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I teach guitar lessons and have to lug a guitar around a lot. I finally decided that it's getting to be too grueling having to carry my regular guitars around, so I recently took a chance and bought a used Traveler brand guitar (the 'Pro Series' with a piezo and a single coil) from Reverb.com.

Aside from the fact that the neck isn't straight and some of the frets are flat, I'm having issues just tuning the strings. There isn't really much fine control, and it just doesn't seem to be stable. I don't know if the overall system is to blame, or just the tuners themselves, but I suspect that it could be both. It is a headless design. The strings run over an acoustic-type saddle (with notches), and continue toward the butt end of the guitar where there is a set of 6 rollers which spin on an axle. The strings rest in grooves in the rollers, wrapping around the rollers and doubling back around to the back of the guitar where they attach to the tuners, which are contained in the body.

The individual rollers do seem to rotate around the axle when a string is tuned, but maybe the friction along the portion of string which rests on the roller prevents even stretching/contraction of the string during tuning? 

Anybody have any thoughts about this or experience with this design? If I was confident that upgrading the tuners would make a big difference, I would be willing to replace them, but I wonder if maybe this in-body tuner design is just flawed due to the rollers. 

I considered something like a Steinberger, but this Traveler guitar is lighter and cheaper. If I find the tuning stability can be improved, then I'd feel it's worth my while to level the fingerboard and replace the frets to get a playable guitar.

Also I'm using lighter strings than I'm used to---.010/.013/.017/.026/.036/.046. I mostly play acoustics with .012s, and a Strat with .011s. Not sure if lighter strings just aren't as stable.

Any thoughts? Thanks in advance!

Tags: traveler

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Perhaps the tuning instability is a result of slight tension differences between the saddle and the rollers and the tuners and the rollers. Even if the rollers turn freely when the strings are removed there will be a lot of pressure on whatever bearings the rollers run on. If you could fashion a string lock between the saddle and the rollers, similar to the nut string locks found on some rock guitars that might cure the problem.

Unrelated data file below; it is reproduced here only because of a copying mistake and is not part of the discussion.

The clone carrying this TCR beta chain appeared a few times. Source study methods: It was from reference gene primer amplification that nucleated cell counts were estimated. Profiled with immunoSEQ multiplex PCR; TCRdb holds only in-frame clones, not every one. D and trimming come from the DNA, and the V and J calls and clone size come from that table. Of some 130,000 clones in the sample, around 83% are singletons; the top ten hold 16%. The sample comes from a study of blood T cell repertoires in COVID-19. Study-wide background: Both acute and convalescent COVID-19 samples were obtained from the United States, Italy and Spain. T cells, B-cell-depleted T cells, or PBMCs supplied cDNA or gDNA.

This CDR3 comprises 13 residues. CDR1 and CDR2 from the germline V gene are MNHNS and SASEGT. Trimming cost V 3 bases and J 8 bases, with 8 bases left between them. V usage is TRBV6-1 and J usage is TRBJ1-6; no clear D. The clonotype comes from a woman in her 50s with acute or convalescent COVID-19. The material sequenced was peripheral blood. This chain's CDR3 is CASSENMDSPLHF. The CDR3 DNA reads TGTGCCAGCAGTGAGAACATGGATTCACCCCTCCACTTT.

It's not just that the rollers spin freely when there are no strings; once it's already strung up, when I adjust a single string's tuning, I can see the roller move. I'm wondering if I should lubricate the areas where the strings rest on the rollers. Maybe the tension between saddle and rollers does equalize itself with the tension between rollers and tuners, but the portion of the string contacting the rollers doesn't. I might try some Dr. Duck's Ax Wax. Think it's a good idea? Of course I will also do what I can to minimize friction at the saddle slots.

That string lock sounds like a good idea. I'm not sure I'm up to the task, though---if it moved the strings at all when clamping down, it would make pull them out of tune, making tuning difficult.

I'm having doubts now about locking the strings between the saddle and rollers---it wouldn't have any fine tuning like a locking nut guitar has. Am I missing something?

If its new send it back and have the mfg. correct it, why should you pay again. if used I would use some white lithium grease on the axle roller set up, dress the frets and expect what you have to work OK at best no more no less.

Thanks. It's used---from the 1990s according to the guy who sold it to me. I think I will try lubricating the roller slots.

 I am guessing that the guitar is used Russell?  If it is,  we will have a bit different advice for you than if it's new I would think.

If it is new, there is warranty work to be done, and you should consider ditching the guitar. and see if you can get your money back.   If the axe is used, you have some definite work to get done on the guitar, or to do yourself if you think you can, OR sell the guitar on. 

 Speaking personally, I have never heard of this brand. but I do know there has been some conversations on some Luthierie sites about headstock-less design flaws. It is  concerning the amount of stable wood after the nut. Apparently, if there is not at least 1 1/2 to two inches of wood  on the other side of the nut, there will many times be problems with this design. 

 I hope some other folks here will be able to help. You description and the photos are super well done too, just so  you know...

Thanks. Yeah, it's used---from the 1990s.

What exactly is the problem with not having enough wood behind the nut?

L

Russell, there were apparently inherent problems with the fist 4 or 5 inches of the fret board starting at the nut being unstable

 and the neck starting to pull up from tension .  Are you going to regret this guitar at some point? Because re-fretting and plaining the board a bit may take care of the one problem

Ha ha, I think I am starting to regret this guitar! But I take it you mean regret, as in remove the grets, level the fingerboard and then install new gretwire... I was initially considering it but now think it's not worth it as I'm becoming convinced the design is just not great (specifically the rollers).

(I'm just joking around---hope that doesn't come across as rude in text.)

Thanks again for your advice!

Let me clarify what you should be lubricating , You will need to lube the Pin/Axle and not the rollers 

I can do that, too, but they do seem to be rotating properly on the axle as I tune the strings.

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